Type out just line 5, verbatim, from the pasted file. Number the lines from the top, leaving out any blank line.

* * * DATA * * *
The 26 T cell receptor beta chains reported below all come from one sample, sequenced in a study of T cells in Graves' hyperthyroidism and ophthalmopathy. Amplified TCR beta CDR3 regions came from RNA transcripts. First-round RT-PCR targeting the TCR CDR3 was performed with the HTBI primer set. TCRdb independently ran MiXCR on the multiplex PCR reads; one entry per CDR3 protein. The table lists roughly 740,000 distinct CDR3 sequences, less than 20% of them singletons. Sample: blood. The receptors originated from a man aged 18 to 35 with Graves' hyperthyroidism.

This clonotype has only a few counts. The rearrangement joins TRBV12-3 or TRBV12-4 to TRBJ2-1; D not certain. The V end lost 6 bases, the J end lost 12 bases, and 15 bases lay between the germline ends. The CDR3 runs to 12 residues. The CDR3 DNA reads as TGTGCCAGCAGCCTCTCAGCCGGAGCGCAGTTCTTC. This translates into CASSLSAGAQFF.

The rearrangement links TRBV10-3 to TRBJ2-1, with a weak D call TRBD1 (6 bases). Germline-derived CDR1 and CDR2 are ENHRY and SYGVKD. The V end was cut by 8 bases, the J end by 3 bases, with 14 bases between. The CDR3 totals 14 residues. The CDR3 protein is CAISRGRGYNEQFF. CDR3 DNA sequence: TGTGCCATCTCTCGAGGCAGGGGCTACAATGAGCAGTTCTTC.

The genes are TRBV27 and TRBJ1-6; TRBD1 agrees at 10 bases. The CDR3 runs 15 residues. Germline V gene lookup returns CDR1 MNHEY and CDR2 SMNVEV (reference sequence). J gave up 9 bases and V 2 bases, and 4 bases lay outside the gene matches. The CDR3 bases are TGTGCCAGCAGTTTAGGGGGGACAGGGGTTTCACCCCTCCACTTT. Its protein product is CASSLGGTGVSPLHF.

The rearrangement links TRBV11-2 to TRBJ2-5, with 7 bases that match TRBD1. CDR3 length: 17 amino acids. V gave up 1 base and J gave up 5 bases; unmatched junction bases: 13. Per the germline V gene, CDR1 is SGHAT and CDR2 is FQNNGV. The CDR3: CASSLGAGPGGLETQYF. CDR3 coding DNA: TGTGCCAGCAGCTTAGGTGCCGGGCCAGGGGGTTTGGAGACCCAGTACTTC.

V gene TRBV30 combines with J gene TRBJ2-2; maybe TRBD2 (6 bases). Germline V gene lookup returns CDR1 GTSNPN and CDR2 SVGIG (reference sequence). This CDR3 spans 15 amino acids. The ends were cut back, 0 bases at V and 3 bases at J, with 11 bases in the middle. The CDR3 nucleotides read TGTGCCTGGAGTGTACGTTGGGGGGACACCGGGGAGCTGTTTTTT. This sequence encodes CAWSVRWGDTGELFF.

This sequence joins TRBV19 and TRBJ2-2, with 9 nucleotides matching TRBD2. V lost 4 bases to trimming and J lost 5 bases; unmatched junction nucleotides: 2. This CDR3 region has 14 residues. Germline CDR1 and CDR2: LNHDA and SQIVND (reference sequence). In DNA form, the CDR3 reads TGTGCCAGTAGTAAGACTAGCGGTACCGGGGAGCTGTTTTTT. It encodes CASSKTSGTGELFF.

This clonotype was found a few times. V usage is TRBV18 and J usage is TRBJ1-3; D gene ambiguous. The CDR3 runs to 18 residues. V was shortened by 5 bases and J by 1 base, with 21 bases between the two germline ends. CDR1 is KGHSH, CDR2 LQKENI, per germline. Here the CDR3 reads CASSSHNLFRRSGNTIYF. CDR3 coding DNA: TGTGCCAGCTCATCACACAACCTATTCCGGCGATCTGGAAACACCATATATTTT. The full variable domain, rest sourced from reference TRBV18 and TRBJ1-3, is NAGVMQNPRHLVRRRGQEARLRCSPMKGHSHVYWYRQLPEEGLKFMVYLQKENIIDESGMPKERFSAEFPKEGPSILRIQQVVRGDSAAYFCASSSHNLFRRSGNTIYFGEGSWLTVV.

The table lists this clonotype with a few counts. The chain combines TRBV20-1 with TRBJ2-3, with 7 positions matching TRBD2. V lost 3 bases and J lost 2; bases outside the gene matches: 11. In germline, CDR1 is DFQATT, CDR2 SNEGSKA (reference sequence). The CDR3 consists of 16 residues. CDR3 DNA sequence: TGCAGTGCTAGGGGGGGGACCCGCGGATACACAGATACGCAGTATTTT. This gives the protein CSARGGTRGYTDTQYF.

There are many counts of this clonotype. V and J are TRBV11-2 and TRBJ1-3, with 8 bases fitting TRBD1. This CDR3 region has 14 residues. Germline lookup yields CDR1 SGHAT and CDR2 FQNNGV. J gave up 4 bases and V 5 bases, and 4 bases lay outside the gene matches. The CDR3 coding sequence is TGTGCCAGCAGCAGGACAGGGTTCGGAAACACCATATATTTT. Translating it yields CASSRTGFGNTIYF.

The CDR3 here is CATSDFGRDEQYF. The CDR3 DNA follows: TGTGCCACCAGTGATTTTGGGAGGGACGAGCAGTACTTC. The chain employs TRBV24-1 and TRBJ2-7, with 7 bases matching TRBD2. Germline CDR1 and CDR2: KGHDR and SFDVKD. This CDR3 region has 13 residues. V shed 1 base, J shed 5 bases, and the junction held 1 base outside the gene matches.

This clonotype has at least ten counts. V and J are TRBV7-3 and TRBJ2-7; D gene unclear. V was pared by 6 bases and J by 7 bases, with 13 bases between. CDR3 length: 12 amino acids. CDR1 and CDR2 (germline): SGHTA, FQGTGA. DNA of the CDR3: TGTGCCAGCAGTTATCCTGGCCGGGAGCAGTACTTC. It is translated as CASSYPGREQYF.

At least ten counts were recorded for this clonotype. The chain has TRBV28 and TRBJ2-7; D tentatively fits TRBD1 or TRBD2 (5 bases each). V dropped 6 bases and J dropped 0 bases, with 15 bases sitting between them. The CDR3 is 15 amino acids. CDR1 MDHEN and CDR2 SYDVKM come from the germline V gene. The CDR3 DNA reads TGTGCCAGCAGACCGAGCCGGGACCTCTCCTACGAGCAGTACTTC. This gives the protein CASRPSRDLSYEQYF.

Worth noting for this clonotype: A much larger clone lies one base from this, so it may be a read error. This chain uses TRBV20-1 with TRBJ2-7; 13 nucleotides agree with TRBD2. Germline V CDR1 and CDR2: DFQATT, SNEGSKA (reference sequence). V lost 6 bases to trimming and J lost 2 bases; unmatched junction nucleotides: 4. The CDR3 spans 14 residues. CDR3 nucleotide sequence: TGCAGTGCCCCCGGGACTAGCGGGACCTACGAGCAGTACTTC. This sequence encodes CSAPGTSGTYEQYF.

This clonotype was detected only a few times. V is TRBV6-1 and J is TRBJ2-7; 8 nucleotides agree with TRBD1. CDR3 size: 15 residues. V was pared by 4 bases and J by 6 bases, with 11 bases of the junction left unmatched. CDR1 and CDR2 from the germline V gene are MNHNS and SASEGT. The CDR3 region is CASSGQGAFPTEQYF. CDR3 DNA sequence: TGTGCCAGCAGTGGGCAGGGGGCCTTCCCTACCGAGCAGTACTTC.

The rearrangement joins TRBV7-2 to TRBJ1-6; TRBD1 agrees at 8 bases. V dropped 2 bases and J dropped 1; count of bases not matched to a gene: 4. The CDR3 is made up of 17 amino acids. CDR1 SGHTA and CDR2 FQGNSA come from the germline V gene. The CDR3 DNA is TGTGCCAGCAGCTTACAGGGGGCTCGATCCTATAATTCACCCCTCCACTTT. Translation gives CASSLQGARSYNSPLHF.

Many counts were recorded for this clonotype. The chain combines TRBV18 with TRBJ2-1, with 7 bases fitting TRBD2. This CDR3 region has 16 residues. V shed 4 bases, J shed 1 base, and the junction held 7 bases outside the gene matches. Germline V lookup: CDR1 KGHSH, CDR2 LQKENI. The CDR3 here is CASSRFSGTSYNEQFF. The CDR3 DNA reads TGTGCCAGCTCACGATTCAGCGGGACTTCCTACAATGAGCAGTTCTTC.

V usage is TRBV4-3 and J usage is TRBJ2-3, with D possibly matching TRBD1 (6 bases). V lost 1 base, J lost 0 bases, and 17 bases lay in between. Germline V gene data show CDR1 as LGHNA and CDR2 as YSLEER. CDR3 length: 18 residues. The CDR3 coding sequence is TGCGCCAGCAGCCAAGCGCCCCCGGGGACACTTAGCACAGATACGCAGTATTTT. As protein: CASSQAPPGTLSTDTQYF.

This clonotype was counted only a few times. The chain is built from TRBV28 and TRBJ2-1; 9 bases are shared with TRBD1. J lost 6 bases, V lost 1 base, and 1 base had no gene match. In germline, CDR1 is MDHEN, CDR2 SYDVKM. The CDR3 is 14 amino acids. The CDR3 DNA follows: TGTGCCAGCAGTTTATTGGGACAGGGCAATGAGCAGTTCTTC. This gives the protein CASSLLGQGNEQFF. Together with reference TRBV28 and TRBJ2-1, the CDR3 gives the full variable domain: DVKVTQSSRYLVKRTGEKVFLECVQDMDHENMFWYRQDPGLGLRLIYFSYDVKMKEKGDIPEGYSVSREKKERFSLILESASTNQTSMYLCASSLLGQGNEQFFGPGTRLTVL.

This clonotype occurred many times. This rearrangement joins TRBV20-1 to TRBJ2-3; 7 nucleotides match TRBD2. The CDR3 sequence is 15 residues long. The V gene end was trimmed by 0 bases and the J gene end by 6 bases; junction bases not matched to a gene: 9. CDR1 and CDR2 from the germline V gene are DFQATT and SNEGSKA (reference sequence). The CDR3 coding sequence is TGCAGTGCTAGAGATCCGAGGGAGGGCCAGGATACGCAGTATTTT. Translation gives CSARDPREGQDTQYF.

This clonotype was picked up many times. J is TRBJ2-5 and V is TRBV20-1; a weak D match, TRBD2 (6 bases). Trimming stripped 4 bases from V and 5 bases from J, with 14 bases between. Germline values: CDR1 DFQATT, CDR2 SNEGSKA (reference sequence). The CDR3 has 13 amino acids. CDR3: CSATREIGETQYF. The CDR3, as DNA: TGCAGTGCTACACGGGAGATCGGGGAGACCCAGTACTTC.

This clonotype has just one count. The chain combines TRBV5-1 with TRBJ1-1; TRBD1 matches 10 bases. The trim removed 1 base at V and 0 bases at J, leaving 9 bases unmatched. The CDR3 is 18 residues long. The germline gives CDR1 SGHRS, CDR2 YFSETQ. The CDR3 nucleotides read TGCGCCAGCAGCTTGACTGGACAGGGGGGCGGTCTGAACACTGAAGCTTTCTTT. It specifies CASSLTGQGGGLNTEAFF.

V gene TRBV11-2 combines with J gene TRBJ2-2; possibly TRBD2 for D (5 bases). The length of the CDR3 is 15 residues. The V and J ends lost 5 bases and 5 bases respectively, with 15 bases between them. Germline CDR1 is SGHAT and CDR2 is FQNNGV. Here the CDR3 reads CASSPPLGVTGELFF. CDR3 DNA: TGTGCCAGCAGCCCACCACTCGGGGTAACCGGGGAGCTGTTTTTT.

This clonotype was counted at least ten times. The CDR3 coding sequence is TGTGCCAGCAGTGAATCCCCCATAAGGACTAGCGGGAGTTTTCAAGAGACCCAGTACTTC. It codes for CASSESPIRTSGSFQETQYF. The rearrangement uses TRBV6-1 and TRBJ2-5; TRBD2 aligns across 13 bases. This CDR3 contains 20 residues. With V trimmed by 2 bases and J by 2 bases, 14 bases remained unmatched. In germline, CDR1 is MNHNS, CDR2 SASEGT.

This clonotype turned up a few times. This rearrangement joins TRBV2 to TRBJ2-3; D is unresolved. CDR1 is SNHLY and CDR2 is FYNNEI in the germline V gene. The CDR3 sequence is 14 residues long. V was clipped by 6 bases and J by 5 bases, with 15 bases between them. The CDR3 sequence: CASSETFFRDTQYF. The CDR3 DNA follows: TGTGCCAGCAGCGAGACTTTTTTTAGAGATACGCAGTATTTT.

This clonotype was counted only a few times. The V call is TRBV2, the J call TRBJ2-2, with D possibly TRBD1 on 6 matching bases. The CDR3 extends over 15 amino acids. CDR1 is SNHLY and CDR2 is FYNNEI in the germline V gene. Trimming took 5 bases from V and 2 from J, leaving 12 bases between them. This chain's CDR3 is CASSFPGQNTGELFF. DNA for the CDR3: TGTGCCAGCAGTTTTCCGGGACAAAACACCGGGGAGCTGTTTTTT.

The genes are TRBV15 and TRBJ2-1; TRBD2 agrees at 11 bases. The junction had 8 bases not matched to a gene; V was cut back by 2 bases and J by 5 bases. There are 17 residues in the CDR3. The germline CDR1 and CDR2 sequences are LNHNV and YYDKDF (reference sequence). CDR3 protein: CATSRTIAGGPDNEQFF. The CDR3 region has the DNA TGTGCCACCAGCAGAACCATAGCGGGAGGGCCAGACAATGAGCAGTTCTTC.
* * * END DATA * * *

The rearrangement links TRBV11-2 to TRBJ2-5, with 7 bases that match TRBD1. CDR3 length: 17 amino acids. V gave up 1 base and J gave up 5 bases; unmatched junction bases: 13. Per the germline V gene, CDR1 is SGHAT and CDR2 is FQNNGV. The CDR3: CASSLGAGPGGLETQYF. CDR3 coding DNA: TGTGCCAGCAGCTTAGGTGCCGGGCCAGGGGGTTTGGAGACCCAGTACTTC.